Thursday, October 22, 2009

Self-Editing Tips

Today we'll talk about the last two most common uses for commas. Yea!!! LOL Commas are difficult to understand, but these rules today are pretty straightforward.

First, when do you use a comma when you have two or more adjectives? Adjectives are those words that describe or modify a noun. I could get all technical and tell you that adjectives come in different form (and they do), but I won't. Even though if you know the forms you will also know where to put the commas.

Thankfully, there's a quick and easy shortcut to all that technical stuff.

Here it is: IF you can put the word and between the adjectives in your sentence, THEN you can replace and with a comma.
 Examples (taken from the Chicago Manual of Style, 6.39):
Shelly had proved a faithful, sincere friend.
(. . . a faithful and sincere friend.)

It is going to be a long, hot, exhausting summer.
(. . . long and hot and exhausting summer)
She has a young, good-looking friend.
(. . . a young and good-looking friend)
She has many young friends.
(many and young friends doesn't work)
He has rejected traditional religious affiliations.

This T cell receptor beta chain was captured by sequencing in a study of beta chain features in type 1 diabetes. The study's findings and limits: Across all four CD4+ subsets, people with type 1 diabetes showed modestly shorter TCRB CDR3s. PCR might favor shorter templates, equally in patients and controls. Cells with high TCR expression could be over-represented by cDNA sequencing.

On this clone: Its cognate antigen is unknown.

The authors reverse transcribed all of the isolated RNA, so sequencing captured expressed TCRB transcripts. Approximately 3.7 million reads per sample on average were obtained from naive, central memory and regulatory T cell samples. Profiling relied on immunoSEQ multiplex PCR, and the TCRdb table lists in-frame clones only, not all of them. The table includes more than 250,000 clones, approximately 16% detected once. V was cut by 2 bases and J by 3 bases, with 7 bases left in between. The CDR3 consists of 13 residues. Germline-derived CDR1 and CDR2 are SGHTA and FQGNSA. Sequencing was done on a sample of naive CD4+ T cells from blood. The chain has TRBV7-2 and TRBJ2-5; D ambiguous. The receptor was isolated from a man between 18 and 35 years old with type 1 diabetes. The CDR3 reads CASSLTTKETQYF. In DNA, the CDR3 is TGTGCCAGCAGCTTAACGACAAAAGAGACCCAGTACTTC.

(traditional and religious affiliations puts a different meaning to the intent of the sentence, so it doesn't work here, either)

The second use of the comma we're going to look at is the comma used in dates and addresses that stand alone as well as in sentences.

Dates: comma between the day and year (May 10, 2010) but NOT between month and year (May 2010)
Addresses: between the city and state (Denver, Colorado)
Dates and time: after a.m./p.m. if in the middle of the sentence; after day if the date is given after it (Saturday, May 4, 1997), after the year if in the middle of a sentence
Addresses: between city and state and after state if in the middle of the sentence

The show will move into Springfield, Massachusetts, at about 8 p.m., Saturday, May 4, 1997, for this gala event.
I hope these guidelines for commas are a help to you in your writing.

1 comment:

D. Gudger said...

Margie, this is the FIRST time ever someone explained comma use and it made sense. I put them in, take them out. Put them in, take them out and then split it 50/50, put some in, then take some out leaving others behind.
Now to go back again and see if the and rule applies.